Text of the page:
Nearly 20 years ago, Rev. Scott Woolridge, associate regional minister for transformation in the Illinois/Wisconsin region, took his first workshop to help Disciples wanting to change how their congregations made decisions and handled conflicts.
Following the model developed by Healthy Congregations (an interfaith organization based at the Methodist Theological School in Ohio), Woolridge, and the 50 facilitators he’s trained since, apply family systems theory to church life.
This human behavior theory views groups as systems in which every member is emotionally connected to each other. This connection can support or hinder the system’s effectiveness, depending on the level of anxiety felt by the members.
For Woolridge, who worked as a psychology professor before answering a call to ministry, this model fits congregational life well. “In our society there’s a high level of anxiety functioning all around us. People come to church wanting something more, better, and different. Our job as church leaders is to minister to individuals coping with anxiety from outside our walls.”
The strategies this regional program presents help congregations in a variety of situations and can be particularly helpful when leaders are struggling with strategic planning. Discussing underlying anxieties and challenges helps the group “think more clearly about church life and feel more united as they move forward together,” Woolridge suggests.
Learning techniques for dealing with organizational “bullies,” de-escalating tense conversations, and helping others deal with long-held anxieties, are helpful in all kinds of personal and professional contexts but are critical in Church life.
For participants, conversations in Healthy Congregation workshops help to show similarities across experiences and provide tools and a vocabulary to help address those shared challenges. For ministers, Woolridge says, these tools “can make the difference between staying in ministry and leaving, because we provide a toolkit to see repeating patterns of challenging behavior and help reduce anxiety in the life of the church.”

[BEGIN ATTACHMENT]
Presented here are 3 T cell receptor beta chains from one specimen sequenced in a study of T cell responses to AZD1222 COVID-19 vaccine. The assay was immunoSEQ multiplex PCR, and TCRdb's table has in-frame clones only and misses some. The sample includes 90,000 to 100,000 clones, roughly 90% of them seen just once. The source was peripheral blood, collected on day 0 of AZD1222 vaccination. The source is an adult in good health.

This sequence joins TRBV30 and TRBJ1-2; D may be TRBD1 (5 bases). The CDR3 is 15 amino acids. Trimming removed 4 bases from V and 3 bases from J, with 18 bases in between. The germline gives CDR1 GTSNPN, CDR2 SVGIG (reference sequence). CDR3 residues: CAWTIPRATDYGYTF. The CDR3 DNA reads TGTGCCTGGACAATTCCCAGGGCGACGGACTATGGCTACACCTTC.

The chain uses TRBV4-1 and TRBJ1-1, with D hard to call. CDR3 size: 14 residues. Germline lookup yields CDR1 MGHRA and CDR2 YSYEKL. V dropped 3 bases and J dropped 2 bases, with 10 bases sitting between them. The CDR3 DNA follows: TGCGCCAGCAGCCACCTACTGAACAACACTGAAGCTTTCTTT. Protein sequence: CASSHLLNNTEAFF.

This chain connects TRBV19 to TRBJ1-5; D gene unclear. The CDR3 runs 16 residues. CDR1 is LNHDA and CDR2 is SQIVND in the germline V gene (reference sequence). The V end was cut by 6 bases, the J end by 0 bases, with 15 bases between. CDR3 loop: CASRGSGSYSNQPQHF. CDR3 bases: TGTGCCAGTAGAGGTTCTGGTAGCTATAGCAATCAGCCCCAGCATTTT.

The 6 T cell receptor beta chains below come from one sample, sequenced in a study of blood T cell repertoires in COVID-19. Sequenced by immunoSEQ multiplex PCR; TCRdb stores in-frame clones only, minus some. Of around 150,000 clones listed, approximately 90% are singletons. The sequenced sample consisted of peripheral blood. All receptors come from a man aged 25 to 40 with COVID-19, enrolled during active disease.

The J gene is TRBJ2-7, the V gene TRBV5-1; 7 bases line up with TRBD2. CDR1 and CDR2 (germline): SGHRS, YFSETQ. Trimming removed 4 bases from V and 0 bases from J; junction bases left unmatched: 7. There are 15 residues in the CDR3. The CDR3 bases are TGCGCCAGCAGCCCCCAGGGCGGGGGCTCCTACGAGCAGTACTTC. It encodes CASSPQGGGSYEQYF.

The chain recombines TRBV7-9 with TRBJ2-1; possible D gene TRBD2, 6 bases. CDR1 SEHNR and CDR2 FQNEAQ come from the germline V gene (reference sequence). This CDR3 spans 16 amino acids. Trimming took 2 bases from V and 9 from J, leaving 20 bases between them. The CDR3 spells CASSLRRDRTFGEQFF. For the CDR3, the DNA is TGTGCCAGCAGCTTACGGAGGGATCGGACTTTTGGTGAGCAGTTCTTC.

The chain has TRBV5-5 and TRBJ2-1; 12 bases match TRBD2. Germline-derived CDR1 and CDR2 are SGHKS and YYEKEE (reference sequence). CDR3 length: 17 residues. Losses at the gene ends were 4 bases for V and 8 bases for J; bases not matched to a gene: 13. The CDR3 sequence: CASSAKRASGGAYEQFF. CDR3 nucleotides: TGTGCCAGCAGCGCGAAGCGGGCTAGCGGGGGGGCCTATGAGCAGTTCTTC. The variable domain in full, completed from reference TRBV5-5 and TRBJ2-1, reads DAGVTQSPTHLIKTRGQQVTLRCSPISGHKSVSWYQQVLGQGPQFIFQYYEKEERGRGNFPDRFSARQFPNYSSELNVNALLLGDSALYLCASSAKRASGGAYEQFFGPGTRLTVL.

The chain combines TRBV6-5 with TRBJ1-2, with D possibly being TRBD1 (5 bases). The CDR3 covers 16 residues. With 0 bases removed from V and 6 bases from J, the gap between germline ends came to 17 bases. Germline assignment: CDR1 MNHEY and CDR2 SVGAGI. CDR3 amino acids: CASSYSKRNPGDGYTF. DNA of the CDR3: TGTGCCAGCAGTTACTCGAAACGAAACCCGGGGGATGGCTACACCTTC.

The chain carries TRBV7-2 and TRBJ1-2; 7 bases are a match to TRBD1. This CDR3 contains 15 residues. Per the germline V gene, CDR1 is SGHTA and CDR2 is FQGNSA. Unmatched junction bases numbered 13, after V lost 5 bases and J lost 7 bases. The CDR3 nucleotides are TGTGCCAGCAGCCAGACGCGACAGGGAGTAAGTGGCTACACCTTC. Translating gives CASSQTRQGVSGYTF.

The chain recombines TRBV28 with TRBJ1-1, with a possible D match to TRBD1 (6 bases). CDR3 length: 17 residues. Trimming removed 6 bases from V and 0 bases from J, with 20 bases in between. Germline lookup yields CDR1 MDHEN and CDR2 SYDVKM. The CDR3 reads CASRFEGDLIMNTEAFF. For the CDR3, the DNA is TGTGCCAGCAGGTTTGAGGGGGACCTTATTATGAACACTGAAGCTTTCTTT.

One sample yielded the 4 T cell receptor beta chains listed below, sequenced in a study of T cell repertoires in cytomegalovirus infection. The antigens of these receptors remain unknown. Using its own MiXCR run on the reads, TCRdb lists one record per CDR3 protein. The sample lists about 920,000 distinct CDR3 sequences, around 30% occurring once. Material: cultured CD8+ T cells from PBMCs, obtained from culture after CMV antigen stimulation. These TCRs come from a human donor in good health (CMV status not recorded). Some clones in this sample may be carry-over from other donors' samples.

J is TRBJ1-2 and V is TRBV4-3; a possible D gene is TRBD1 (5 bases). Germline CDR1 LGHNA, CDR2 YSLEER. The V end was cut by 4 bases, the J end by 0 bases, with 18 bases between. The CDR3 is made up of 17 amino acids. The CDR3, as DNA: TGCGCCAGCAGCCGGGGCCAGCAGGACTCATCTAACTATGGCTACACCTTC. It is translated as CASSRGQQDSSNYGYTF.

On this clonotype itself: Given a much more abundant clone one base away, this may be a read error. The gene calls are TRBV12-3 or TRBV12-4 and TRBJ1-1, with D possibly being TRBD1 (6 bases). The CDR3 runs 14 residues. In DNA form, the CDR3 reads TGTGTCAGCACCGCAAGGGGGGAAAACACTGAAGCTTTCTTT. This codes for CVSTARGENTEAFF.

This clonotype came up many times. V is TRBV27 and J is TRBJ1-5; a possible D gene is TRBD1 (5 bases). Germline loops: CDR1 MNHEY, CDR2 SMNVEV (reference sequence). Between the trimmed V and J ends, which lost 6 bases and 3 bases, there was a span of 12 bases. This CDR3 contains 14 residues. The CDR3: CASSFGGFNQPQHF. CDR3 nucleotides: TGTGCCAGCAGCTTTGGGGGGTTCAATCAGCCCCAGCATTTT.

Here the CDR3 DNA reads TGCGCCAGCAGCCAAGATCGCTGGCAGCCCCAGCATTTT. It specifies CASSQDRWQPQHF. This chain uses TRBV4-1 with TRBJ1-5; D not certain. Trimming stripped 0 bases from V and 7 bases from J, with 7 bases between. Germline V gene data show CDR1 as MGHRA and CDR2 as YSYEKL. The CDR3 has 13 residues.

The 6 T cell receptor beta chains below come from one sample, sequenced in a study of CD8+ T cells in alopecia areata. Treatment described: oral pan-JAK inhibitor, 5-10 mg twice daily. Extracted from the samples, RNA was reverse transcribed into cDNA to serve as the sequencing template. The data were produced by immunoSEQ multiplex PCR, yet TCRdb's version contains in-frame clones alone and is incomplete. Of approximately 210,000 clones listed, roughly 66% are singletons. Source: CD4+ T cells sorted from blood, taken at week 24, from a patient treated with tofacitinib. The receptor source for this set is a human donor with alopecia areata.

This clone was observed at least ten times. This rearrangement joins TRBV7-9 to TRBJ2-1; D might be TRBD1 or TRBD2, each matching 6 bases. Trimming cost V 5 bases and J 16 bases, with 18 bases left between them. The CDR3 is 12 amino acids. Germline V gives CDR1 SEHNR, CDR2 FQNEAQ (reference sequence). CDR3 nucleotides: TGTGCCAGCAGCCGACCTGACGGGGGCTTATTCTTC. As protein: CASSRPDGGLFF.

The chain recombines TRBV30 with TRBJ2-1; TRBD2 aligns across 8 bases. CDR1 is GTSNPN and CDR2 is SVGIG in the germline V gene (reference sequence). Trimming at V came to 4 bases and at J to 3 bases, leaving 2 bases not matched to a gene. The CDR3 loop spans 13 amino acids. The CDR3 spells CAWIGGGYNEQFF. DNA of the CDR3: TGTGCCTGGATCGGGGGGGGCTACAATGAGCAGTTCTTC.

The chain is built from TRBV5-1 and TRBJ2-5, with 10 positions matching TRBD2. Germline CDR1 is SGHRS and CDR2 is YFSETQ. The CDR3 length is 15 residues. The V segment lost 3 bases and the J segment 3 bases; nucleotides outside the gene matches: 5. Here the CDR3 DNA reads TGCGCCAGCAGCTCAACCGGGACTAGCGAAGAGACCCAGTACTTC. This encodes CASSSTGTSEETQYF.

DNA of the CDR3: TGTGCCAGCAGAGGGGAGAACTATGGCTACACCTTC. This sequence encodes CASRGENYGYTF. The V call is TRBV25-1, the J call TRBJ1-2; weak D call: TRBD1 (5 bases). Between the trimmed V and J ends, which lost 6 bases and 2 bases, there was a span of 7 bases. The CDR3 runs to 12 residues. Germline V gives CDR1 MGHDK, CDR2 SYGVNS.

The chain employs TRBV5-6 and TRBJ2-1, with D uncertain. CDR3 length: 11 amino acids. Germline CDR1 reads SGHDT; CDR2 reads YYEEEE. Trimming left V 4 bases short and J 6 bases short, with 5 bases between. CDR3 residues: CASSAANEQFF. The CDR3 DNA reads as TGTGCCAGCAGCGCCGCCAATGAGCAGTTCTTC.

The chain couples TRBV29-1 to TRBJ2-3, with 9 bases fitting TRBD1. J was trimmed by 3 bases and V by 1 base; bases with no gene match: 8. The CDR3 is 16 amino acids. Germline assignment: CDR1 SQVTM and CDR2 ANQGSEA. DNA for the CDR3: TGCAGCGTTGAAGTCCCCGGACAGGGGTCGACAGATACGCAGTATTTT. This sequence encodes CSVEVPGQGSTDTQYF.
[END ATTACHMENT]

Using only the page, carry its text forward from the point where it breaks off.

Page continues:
After more than 100 experiences helping congregations work through visioning projects, Woolridge and other facilitators have supported congregations needing leadership development and conflict resolution. By stepping back to address underlying challenges and personal dynamics in the congregation’s system, leaders can find new ways to healthily cooperate.
“Our success or failure as ministers may hinge on how effectively we work in the existing family system of the congregation,” Woolridge argues. “It can seem like an impossible puzzle if you can’t see the bigger picture, but when we learn and apply these concepts, things can get clearer quickly.”
“For us in the regional church, it’s all about relationships and resources,” Woolridge says. “We care about the local church and its health and vitality. This program is our investment, not just in the congregation, but the individual leaders in the congregation. If the leaders are healthier, less anxious, and more effective, then we’ve been able to help. Even if people in the pews don’t know about this program, our work is directly applicable to the life of their congregation.”
To support the work of your regional ministry, you’re invited to give to the 2019 Christmas Special Day Offering, received in many congregations on Dec. 15 and 22.